A highly seasonal sweet bread, Easter bread has a long tradition across much of Europe developing from communion bread. Pane di Pasqua is not only symbolic, seasonal and delicious but is really fun to make because you can really be elaborate with the colourings for the eggs. It’s something that can easily be done with children: a bit of egg painting and then a delicious bread appears too!
Now I’m not religious but I appreciate the significance of this, so I’m not trying to make too light of it. It’s a bread with a lot of meaning for those who believe and for the rest of us it’s a fabulous sharing bread that can involve children, helping to interest them in learning to bake.
- As this recipe uses tipo 00 or plain flour it will not rise much during the resting periods
- Also, for the same reason, you will not have to knead the dough for quite as long as you do when using strong bread flour
- If you have some cake release spray, you can use this instead of the butter and flour method of preparing the tin
- This bread is a brioche-style bread, light and fluffy with a lovely taste of citrus. It’s nice eaten with a little butter, or toasted and slathered with a chocolate and hazelnut (gianduja) spread. The eggs can be lifted out, cracked open and eaten as per boiled eggs. Also, if it’s not eaten before it’s started to go stale, then it makes a lovely bread pudding, or simply warmed with custard and extra fruit.
Takes about 1 hour 40 minutes of preparation (of which 1 hour is totally hands off) and 35 minutes baking.
This recipe has been kindly featured on the Filippo Berio recipe page.
- Large bowl
- Knife or dough cutter
- A 21-23cm cake tin, ideally springform
- Pastry brush
- Small bowls (one for each colour you wish to dye your eggs)
- Additionally, you may want to use some art masking fluid to achieve the two-colour patterns. You can purchase this online, in a stationer’s or art supply shop
- 4 medium sized eggs
- 30g unsalted butter, softened but not melted
- 30ml Classic mild olive oil
- 360g plain flour, tipo 00 (or plain ‘cake’ flour will do)
- 50g caster sugar
- 150ml warm milk
- 4g fast acting dried yeast
- 60g candied mixed peel
- 1/2 teaspoon vanilla extract
- Pinch of fine salt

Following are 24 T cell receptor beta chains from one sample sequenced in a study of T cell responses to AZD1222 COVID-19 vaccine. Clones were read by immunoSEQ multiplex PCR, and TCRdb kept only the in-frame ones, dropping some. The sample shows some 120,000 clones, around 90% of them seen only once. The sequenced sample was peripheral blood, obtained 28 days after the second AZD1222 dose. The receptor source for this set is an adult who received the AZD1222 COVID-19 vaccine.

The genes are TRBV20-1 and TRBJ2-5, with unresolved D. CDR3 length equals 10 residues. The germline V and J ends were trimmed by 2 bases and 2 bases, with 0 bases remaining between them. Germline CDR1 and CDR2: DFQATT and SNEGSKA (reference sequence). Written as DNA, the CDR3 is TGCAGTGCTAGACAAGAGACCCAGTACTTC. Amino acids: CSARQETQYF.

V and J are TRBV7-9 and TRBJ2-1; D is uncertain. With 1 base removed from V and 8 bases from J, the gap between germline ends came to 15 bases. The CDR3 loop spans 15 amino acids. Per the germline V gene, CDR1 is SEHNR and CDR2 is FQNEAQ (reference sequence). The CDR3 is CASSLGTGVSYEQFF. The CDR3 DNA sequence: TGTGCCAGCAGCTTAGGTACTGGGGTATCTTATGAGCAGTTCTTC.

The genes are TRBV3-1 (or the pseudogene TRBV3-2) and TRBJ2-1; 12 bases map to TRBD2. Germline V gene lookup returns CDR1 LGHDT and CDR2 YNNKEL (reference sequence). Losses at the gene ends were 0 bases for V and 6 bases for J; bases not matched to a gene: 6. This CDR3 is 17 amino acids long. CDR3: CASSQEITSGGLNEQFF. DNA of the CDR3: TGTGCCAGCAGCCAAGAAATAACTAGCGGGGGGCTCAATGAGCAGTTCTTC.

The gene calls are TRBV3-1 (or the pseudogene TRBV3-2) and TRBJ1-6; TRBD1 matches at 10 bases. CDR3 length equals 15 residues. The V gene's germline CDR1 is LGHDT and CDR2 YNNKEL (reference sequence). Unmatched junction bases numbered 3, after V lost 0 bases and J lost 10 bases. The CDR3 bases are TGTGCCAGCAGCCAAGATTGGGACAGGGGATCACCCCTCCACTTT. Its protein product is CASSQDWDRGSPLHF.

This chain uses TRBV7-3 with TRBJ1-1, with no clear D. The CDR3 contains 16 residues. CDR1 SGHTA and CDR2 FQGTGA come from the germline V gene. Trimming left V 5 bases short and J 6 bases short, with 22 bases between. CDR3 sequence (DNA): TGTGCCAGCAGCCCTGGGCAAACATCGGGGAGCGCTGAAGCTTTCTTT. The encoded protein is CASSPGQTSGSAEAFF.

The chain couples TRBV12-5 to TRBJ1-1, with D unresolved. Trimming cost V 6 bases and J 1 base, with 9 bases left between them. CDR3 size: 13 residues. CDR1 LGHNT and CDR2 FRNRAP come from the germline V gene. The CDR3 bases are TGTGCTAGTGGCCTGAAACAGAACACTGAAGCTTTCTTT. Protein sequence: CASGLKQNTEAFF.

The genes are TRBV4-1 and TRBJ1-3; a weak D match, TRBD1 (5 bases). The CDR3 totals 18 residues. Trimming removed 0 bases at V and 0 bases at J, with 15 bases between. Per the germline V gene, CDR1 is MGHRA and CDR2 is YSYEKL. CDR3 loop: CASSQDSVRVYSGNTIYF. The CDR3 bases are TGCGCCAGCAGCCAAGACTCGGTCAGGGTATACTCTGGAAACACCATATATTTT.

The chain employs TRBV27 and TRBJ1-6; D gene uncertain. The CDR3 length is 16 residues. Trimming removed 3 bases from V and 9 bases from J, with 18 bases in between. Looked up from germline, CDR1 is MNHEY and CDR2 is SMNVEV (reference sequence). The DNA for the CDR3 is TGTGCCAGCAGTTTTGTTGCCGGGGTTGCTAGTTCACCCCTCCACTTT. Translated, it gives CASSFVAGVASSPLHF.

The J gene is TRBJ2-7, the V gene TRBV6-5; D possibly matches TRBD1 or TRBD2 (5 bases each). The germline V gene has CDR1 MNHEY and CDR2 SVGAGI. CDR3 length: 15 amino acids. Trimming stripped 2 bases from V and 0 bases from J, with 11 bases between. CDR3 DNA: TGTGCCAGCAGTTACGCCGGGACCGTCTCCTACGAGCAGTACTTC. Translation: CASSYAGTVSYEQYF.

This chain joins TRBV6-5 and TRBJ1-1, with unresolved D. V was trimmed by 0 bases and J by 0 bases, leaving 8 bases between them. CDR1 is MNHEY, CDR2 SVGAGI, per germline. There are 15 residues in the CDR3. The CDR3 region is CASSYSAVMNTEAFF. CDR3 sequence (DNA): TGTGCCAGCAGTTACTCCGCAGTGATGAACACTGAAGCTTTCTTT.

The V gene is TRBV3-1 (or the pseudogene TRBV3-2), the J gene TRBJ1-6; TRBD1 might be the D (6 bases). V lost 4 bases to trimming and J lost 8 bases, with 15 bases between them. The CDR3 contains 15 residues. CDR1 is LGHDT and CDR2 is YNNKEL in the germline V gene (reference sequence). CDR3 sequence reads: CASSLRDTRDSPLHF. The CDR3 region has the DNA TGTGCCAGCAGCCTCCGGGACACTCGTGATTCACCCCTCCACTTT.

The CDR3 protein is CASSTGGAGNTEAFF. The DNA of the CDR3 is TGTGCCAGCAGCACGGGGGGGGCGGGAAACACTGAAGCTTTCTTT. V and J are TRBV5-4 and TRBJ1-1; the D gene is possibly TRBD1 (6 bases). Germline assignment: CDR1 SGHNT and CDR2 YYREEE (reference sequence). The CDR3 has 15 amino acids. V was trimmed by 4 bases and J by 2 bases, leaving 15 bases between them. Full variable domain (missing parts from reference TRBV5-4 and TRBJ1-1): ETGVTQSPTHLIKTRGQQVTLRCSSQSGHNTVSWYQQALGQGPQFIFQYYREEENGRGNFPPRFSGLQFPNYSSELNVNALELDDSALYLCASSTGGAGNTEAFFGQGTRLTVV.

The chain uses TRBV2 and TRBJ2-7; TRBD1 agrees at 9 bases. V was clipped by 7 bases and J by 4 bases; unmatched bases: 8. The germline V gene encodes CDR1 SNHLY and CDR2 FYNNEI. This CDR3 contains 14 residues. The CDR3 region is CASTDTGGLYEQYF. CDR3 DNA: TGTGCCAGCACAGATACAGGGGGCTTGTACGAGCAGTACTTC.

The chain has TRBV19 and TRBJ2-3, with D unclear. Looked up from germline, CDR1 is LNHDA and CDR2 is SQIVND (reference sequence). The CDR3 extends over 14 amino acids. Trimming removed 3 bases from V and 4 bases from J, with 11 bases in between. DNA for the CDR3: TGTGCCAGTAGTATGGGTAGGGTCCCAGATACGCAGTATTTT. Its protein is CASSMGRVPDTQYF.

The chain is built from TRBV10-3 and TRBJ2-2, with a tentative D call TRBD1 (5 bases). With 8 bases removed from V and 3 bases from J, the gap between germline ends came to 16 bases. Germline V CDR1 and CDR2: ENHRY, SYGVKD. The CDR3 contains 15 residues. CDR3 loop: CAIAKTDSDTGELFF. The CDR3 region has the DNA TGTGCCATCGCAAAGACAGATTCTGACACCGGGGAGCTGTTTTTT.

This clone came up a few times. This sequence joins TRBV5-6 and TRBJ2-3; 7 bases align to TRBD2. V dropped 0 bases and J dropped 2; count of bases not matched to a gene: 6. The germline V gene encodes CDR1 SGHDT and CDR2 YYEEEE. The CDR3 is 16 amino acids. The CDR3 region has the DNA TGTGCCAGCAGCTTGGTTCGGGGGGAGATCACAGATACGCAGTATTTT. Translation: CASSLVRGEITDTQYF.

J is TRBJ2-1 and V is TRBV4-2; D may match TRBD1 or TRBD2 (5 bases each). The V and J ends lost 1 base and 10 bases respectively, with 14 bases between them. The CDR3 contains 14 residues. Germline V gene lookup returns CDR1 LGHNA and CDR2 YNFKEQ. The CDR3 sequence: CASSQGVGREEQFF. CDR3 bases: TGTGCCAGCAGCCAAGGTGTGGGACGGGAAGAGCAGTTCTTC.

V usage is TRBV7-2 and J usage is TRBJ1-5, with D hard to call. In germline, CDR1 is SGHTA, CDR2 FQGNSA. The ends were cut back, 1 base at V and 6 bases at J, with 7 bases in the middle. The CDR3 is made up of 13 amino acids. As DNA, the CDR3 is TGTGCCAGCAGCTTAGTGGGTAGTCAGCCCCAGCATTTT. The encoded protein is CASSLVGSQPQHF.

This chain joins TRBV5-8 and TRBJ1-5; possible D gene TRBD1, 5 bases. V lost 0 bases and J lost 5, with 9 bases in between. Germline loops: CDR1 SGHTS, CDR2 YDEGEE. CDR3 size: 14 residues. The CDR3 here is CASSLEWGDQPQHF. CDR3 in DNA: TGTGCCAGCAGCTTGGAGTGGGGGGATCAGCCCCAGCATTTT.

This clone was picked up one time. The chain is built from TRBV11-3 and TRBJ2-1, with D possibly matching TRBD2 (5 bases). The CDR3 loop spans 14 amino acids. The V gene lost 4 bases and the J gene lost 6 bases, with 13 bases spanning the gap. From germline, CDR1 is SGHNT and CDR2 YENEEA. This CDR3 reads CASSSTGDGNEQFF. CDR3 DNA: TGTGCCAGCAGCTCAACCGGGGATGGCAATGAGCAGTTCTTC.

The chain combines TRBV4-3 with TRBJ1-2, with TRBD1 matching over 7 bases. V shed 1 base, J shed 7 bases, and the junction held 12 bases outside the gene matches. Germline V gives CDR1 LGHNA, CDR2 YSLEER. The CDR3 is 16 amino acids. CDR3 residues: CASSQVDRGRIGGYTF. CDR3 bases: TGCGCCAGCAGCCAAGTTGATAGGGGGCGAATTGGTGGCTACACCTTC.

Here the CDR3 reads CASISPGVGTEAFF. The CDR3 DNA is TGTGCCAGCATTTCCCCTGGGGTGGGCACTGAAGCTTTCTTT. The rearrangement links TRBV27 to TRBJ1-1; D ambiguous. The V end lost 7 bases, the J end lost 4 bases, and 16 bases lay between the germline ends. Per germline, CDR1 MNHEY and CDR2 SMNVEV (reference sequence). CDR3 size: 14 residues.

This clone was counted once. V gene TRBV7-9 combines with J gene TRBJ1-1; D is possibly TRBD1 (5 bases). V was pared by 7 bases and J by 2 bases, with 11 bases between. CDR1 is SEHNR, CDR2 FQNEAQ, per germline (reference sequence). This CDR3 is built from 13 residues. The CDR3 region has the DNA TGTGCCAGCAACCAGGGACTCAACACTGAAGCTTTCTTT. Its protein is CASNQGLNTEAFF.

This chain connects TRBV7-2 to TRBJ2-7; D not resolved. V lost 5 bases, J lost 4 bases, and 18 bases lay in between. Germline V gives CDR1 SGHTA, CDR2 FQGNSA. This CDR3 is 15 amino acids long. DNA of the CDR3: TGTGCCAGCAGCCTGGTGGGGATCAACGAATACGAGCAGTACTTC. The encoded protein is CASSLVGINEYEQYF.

- 1 additional egg for coating the bread
- 1 or more food-safe colours
- Extra butter, oil and flour
Method – dyeing the eggs
Dye three eggs – this can be done in advance. For each colour use a separate bowl and dissolve a little food colouring in enough water to cover the egg. I’d suggest one capful if you are using liquid colouring and, if you are using gel colouring, scoop out a little mound of the colour using the ‘wrong’ end of teaspoon (this should be about the right amount).
Leave for at least two hours and ideally overnight. Don’t place the eggs in the dough unless they are thoroughly dry or the dye will run across your bread.
To achieve the look of the eggs in the image, I first painted the eggs with art masking fluid. Wait until the masking fluid is dry and then dye as below. Once the eggs are dyed and are touch-dry, rub off the masking fluid to reveal the shell colour below.
- Dissolve the yeast in the warm milk
- Put the flour, sugar, butter, olive oil, salt and extract in the bowl, and make a well in the middle
- Pour in the milk and yeast and mix together a little, then add in one egg
- When the ingredients have come together, tip out onto a clean worksurface to begin kneading
- This dough is quite wet and sticky, but does not need any extra flour. You will find you are ‘scraping’ at the dough with your fingers more than traditional kneading for the first 2 minutes or so – persevere as it does quickly get much easier
- After about 2-3 minutes the dough will start to come together and keep its shape, picking up all the stickier bits of dough left on your worksurface
- Knead for 5-6 minutes, the dough will be smooth and still a little tacky
- Lightly oil the bowl, putting the dough in it. Cover with a linen tea towel or some cling film
- Leave to rest for 30 mins. This dough will not rise much
- While the dough is resting, prepare the cake tin by brushing on melted butter and tipping a little flour into the tin and swirling round
- After the dough is rested, knead in the fruit, making sure it is spread out evenly throughout the dough
- Divide the dough into three and roll each out into a long strand. The easiest way to ensure your strands are long enough to plait is to make sure they fit round the outside of your cake tin and the ends just meet
- Make a simple three strand plait. It’s easiest to make a neat plait if you start in the middle, work towards one end then repeat from the middle to the other end
- Pick up your plait gently and lay in the cake tin (as below)
- Match up the ends into the design of the plait as neatly as you can
- Gently tease open a section of the plait a little and place one of the eggs into this gap. Be careful as at this stage the eggs are still raw
- Repeat with the remaining two eggs, spacing them equally apart
- Cover the tin and leave for 30 minutes in a warm spot
- Turn your oven on to 200°C fan / 220°C conventional / 425°F
- After 30 minutes (again, the bread will not have risen much) place in the oven
- Whisk up the additional egg briefly and use it to brush the tops of the bread plait – do not paint the eggs though!
- Bake for 10 minutes and turn the oven down to 180°C fan / 200°C conventional / 400° F
- Bake for 20 – 25 minutes more until it’s a lovely golden brown. If the bread looks like it’s browning too quickly, you can cover the top with foil
- Leave to cool